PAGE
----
At its core, Bioshock: Infinite is a very dark game. The amount of dark themes at play is innumerable, and I actually find it hard to believe that people think that this violence doesn’t play right into these themes. While sure, it can get annoying to constantly watch people getting dismembered as blood spurts across your screen, doesn’t it kind of fit? Early on in the game, you learn about Booker’s involvement in various military battles, most notably his involvement in the Boxer Rebellion and the Battle of Wounded knee. The game brings up these events, and comments on the brutal murder of these Native American and Chinese people. Right off the bat, the game has you painting a very dark image in your head when it comes to Mr. Dewitt’s past. Once this picture was drawn, Dewitt’s actions throughout the game don’t seem too terrible. At least to me, anyways.
Another big point I had a problem with was how people got offended by the violence, but were totally okay with the racism going on throughout the game. First off, I think that these racist elements add another layer to Infinite that I actually liked. It was all part of that specific time period over which the game takes place, and also goes on to give a bit more character to Comstock. Even though it made me think very lowly of him. To be totally honest, that whole raffle scene with the interracial couple made me feel more emotions than any amount of violence throughout the game. I remember a feeling of rage when I was confronted with it. I was very angry that I was going to be forced to throw a baseball at a couple who most definitely didn’t deserve it (which was luckily met with relief when I realized I had the option to throw it at Fink). This feeling was also mimicked when I was listening to the various Voxophones that had to do with slavery and the such.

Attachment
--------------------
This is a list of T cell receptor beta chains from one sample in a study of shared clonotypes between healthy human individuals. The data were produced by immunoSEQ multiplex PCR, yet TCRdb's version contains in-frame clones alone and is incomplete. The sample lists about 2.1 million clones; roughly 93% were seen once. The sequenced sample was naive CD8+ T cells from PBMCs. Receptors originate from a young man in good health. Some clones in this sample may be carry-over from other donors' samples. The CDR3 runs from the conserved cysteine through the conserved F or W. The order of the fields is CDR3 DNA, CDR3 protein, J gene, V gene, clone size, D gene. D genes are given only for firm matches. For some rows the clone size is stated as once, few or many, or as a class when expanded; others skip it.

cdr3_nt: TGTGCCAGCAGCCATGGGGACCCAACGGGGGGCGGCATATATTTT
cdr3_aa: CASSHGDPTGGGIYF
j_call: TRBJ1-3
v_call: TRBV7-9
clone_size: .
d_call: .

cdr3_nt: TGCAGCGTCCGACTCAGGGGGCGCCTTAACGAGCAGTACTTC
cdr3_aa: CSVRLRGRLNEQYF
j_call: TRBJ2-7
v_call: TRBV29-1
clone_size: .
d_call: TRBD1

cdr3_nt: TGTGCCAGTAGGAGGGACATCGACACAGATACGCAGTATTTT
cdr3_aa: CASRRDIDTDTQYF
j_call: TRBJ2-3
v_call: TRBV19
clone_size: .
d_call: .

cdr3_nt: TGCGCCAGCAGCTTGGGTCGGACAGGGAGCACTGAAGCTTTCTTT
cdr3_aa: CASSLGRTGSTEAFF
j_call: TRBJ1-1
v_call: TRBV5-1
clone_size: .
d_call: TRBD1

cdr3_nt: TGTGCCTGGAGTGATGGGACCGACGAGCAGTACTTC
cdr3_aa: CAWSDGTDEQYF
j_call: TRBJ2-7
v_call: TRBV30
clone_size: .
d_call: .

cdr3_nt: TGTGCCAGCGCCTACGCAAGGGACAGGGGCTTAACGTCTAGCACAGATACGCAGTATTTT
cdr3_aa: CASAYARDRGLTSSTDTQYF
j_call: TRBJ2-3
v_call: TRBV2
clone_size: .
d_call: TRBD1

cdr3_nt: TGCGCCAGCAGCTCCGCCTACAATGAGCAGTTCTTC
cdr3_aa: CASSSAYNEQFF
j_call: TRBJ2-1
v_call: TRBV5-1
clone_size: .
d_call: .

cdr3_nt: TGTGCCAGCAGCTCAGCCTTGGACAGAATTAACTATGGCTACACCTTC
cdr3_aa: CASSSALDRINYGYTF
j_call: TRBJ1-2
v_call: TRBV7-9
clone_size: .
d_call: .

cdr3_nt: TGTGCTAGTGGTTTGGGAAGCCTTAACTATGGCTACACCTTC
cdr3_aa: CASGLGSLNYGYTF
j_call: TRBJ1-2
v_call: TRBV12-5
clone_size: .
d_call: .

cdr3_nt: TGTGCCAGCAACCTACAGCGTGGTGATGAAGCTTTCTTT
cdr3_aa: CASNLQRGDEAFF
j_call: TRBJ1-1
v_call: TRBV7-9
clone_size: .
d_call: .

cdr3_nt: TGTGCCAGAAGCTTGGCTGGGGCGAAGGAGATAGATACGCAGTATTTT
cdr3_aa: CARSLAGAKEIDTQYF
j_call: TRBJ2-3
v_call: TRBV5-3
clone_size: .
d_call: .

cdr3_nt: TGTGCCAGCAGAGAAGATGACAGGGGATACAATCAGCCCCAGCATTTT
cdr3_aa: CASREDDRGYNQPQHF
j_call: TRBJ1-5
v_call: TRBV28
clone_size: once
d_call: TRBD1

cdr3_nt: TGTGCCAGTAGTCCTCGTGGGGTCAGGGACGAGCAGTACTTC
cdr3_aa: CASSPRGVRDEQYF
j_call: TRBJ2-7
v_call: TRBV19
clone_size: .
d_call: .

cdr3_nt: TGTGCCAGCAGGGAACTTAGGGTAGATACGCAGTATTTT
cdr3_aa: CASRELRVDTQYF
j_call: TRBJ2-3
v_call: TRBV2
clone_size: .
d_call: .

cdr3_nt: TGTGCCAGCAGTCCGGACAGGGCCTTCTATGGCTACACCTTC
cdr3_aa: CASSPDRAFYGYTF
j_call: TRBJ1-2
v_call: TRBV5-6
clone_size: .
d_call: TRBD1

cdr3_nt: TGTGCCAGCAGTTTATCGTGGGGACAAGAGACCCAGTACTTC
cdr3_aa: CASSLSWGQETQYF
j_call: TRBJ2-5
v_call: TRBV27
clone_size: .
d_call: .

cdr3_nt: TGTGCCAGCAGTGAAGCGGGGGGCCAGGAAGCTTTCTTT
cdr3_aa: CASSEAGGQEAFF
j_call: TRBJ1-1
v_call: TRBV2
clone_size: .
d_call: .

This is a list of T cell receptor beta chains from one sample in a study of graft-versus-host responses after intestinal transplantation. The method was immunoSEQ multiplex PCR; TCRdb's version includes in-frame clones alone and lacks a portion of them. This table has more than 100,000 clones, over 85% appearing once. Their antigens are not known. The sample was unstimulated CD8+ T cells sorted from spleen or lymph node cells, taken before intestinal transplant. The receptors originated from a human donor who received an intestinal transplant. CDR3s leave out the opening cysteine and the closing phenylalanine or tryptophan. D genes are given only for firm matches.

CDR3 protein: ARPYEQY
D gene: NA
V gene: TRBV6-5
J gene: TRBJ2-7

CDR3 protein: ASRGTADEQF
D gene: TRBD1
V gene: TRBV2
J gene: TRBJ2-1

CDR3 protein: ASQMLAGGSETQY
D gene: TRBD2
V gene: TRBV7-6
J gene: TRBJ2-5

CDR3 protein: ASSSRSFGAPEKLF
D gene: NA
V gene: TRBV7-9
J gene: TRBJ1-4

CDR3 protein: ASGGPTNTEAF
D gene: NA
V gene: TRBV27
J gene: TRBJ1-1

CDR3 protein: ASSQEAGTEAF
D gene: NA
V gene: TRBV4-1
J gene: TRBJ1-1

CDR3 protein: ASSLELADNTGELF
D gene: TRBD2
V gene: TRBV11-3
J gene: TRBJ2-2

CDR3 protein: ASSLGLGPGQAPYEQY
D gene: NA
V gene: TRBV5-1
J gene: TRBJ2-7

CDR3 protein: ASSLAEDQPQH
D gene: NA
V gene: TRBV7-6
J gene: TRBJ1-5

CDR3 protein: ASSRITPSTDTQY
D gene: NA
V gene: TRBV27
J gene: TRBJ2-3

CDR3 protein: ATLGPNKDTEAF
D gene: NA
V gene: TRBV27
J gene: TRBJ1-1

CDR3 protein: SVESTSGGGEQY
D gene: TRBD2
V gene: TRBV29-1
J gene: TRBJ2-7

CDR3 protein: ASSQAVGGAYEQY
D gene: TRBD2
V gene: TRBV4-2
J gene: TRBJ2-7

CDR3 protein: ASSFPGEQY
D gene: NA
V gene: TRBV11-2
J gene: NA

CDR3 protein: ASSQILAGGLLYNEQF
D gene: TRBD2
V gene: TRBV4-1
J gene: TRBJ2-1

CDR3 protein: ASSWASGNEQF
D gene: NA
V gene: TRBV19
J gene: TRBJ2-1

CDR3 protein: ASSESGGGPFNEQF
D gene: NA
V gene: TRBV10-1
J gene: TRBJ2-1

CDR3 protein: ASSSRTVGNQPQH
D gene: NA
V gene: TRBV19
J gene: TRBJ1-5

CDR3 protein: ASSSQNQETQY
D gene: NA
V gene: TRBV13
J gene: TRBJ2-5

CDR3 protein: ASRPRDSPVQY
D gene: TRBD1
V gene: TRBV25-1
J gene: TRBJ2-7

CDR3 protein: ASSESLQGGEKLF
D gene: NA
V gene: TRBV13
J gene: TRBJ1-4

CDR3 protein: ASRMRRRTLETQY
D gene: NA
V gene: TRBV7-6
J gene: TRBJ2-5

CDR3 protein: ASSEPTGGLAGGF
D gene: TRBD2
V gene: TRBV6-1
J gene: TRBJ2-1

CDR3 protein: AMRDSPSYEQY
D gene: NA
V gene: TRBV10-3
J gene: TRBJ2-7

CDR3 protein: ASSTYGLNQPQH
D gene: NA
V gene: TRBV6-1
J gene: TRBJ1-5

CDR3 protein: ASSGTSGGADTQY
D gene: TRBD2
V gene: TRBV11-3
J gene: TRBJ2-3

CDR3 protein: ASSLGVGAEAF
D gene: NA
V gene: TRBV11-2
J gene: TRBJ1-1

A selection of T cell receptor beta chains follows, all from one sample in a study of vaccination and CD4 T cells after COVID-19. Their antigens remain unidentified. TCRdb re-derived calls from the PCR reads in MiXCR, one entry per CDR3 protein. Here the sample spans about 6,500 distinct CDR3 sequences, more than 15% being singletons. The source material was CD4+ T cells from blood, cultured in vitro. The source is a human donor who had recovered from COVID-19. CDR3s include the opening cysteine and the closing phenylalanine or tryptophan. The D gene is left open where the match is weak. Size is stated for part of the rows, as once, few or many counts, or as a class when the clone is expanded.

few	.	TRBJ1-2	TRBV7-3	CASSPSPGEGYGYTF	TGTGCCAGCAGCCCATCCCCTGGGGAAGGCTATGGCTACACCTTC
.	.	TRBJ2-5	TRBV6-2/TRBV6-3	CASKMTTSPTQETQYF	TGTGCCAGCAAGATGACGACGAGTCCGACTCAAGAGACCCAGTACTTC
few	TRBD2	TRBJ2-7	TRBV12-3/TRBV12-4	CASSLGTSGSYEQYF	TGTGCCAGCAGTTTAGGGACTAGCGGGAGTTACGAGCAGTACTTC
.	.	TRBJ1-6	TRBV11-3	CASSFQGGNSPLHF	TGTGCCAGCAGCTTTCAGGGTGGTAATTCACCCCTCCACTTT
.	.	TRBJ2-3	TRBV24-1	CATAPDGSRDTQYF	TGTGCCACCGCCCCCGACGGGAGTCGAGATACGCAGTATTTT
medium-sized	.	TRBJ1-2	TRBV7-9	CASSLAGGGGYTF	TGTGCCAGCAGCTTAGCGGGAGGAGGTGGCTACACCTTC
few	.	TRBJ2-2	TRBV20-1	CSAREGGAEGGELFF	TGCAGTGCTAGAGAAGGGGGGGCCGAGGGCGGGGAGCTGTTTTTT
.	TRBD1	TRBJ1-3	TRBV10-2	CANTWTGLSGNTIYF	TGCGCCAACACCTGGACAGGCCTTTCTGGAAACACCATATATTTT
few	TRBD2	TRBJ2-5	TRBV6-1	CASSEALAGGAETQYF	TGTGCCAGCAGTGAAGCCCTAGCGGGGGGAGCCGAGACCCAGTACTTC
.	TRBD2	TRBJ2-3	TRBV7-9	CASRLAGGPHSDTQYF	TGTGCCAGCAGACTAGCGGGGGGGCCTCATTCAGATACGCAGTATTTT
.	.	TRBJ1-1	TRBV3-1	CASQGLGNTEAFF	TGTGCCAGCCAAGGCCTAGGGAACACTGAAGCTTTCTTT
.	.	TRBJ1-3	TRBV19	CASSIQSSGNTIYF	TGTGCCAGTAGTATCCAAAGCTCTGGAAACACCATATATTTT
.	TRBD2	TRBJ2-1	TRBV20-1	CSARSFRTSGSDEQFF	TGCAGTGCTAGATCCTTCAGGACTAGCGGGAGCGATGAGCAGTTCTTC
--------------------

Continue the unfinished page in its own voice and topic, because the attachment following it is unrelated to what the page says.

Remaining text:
When it comes to these things, I just think it is wrong to say that violence takes away from Bioshock: Infinite‘s beauty and when there are so many other things that could have the same effect. Just because something isn’t graphical doesn’t make it any less offensive to people playing the game. Why are people freaking out about the ability to cut someone’s head clear off and not that you were almost forced to throw a baseball at an interracial couple? I just don’t get it. The way I see it, these somewhat offensive aspects were put into Bioshock: Infinite for a reason, and they add to the game rather than take away from it. Speaking of adding to the game, the violence in Bioshock: Infinite also does a good job of making the impact of the ending even more prominent.